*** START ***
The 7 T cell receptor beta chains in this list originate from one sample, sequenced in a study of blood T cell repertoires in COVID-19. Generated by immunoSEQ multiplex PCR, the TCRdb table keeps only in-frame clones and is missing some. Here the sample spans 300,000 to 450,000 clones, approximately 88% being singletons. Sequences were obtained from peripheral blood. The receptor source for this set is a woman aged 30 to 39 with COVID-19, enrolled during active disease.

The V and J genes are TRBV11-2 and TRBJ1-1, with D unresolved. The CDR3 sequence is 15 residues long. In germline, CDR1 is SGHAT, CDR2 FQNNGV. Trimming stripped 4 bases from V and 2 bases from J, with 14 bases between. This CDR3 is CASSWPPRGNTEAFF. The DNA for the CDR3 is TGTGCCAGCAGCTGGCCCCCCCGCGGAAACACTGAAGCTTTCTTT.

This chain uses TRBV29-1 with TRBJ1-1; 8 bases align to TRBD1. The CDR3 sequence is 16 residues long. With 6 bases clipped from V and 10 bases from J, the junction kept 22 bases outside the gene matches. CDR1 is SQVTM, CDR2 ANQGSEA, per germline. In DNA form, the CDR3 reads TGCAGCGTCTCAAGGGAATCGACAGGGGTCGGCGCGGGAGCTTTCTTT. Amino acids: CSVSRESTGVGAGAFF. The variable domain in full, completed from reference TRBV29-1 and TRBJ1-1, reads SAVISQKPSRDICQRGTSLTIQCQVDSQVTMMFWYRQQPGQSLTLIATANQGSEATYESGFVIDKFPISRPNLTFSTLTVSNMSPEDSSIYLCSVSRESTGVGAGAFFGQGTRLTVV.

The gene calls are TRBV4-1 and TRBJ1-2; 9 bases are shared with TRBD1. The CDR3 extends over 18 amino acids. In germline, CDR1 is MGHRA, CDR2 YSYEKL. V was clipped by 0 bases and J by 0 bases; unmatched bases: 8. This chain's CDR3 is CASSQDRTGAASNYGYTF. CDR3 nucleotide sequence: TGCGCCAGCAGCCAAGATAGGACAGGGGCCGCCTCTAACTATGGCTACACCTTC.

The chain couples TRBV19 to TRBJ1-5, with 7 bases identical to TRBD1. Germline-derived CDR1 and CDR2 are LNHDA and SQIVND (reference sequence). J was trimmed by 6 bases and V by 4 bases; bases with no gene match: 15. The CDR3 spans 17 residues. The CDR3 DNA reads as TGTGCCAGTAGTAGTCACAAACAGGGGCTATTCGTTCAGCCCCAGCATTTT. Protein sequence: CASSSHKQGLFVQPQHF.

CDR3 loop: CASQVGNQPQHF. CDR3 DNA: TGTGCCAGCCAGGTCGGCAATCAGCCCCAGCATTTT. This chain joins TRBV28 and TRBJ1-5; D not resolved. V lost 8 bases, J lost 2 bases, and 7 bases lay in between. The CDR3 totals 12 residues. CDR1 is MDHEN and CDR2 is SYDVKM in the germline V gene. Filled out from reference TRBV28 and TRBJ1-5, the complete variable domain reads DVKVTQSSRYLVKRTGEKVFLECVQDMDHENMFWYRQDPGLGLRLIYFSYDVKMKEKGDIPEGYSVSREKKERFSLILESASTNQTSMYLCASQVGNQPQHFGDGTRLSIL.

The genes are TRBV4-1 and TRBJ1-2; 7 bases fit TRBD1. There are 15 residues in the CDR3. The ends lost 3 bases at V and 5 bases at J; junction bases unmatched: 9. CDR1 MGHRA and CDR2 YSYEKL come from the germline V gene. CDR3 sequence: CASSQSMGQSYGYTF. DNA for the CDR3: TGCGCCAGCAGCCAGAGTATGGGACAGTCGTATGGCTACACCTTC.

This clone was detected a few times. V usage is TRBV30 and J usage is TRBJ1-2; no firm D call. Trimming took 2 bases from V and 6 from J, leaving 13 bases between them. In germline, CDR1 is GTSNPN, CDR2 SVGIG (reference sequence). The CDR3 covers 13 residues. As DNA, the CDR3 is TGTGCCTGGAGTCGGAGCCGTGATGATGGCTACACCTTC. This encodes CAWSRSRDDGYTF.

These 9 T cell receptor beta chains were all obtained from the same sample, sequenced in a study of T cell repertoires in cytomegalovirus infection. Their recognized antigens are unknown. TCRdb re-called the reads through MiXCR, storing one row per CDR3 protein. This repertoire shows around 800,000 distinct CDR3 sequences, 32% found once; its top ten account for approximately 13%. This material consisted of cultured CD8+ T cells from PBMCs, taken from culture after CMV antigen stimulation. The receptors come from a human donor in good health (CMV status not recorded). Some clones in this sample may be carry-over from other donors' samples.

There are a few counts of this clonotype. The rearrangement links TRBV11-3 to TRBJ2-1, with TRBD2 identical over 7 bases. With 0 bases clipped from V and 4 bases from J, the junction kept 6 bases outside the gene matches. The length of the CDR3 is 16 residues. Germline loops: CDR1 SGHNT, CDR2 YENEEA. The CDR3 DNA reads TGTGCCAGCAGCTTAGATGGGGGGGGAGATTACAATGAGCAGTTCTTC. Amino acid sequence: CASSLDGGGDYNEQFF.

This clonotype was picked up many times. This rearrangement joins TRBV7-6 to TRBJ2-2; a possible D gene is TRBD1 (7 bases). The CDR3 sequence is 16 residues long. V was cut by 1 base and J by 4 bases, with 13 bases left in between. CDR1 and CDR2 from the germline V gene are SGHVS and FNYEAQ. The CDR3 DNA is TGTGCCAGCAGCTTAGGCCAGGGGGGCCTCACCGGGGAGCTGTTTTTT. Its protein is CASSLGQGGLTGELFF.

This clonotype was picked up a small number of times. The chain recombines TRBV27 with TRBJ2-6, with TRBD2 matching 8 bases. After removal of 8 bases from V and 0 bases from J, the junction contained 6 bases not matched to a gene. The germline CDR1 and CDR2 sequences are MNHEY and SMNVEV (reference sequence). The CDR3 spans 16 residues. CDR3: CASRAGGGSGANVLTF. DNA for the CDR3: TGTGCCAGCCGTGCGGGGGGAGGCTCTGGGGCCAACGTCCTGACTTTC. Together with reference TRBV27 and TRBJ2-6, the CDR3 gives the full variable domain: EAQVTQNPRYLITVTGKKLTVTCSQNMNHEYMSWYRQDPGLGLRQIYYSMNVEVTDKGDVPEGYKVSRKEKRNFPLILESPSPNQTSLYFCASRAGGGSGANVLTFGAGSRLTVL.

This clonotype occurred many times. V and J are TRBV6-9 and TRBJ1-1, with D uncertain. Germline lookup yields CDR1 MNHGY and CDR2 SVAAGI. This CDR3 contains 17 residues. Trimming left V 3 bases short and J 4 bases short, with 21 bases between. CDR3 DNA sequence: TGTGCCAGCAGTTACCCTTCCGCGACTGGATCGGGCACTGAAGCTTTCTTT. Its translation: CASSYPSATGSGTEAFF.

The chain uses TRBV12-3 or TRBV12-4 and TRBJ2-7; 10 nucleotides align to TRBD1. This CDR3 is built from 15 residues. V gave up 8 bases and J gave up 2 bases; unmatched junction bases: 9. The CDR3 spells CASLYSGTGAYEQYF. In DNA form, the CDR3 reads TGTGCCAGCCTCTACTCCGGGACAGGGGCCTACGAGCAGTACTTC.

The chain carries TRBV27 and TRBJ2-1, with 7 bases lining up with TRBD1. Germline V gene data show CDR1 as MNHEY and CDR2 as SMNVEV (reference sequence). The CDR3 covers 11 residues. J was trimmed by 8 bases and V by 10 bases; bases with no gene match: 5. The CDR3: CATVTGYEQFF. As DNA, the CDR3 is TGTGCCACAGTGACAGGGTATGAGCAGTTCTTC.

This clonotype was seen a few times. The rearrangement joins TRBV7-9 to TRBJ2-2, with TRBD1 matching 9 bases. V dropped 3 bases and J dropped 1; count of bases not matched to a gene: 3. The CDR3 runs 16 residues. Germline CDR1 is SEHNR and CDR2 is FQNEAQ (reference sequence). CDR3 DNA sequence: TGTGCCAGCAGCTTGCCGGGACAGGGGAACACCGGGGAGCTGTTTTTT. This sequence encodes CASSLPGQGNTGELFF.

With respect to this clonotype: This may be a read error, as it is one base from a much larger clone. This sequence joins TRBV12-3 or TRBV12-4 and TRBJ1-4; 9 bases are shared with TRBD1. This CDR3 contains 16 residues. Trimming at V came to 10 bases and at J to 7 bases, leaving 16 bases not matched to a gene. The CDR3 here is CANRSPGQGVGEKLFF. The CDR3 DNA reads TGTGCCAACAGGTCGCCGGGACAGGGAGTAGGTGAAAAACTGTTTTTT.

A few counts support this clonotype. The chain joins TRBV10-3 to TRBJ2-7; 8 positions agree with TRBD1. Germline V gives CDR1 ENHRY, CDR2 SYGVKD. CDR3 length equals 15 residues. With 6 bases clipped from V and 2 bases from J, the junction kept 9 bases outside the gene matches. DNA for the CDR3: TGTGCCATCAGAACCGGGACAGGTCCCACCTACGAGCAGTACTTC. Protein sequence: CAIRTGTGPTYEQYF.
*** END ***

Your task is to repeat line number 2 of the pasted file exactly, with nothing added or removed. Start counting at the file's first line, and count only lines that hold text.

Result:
The V and J genes are TRBV11-2 and TRBJ1-1, with D unresolved. The CDR3 sequence is 15 residues long. In germline, CDR1 is SGHAT, CDR2 FQNNGV. Trimming stripped 4 bases from V and 2 bases from J, with 14 bases between. This CDR3 is CASSWPPRGNTEAFF. The DNA for the CDR3 is TGTGCCAGCAGCTGGCCCCCCCGCGGAAACACTGAAGCTTTCTTT.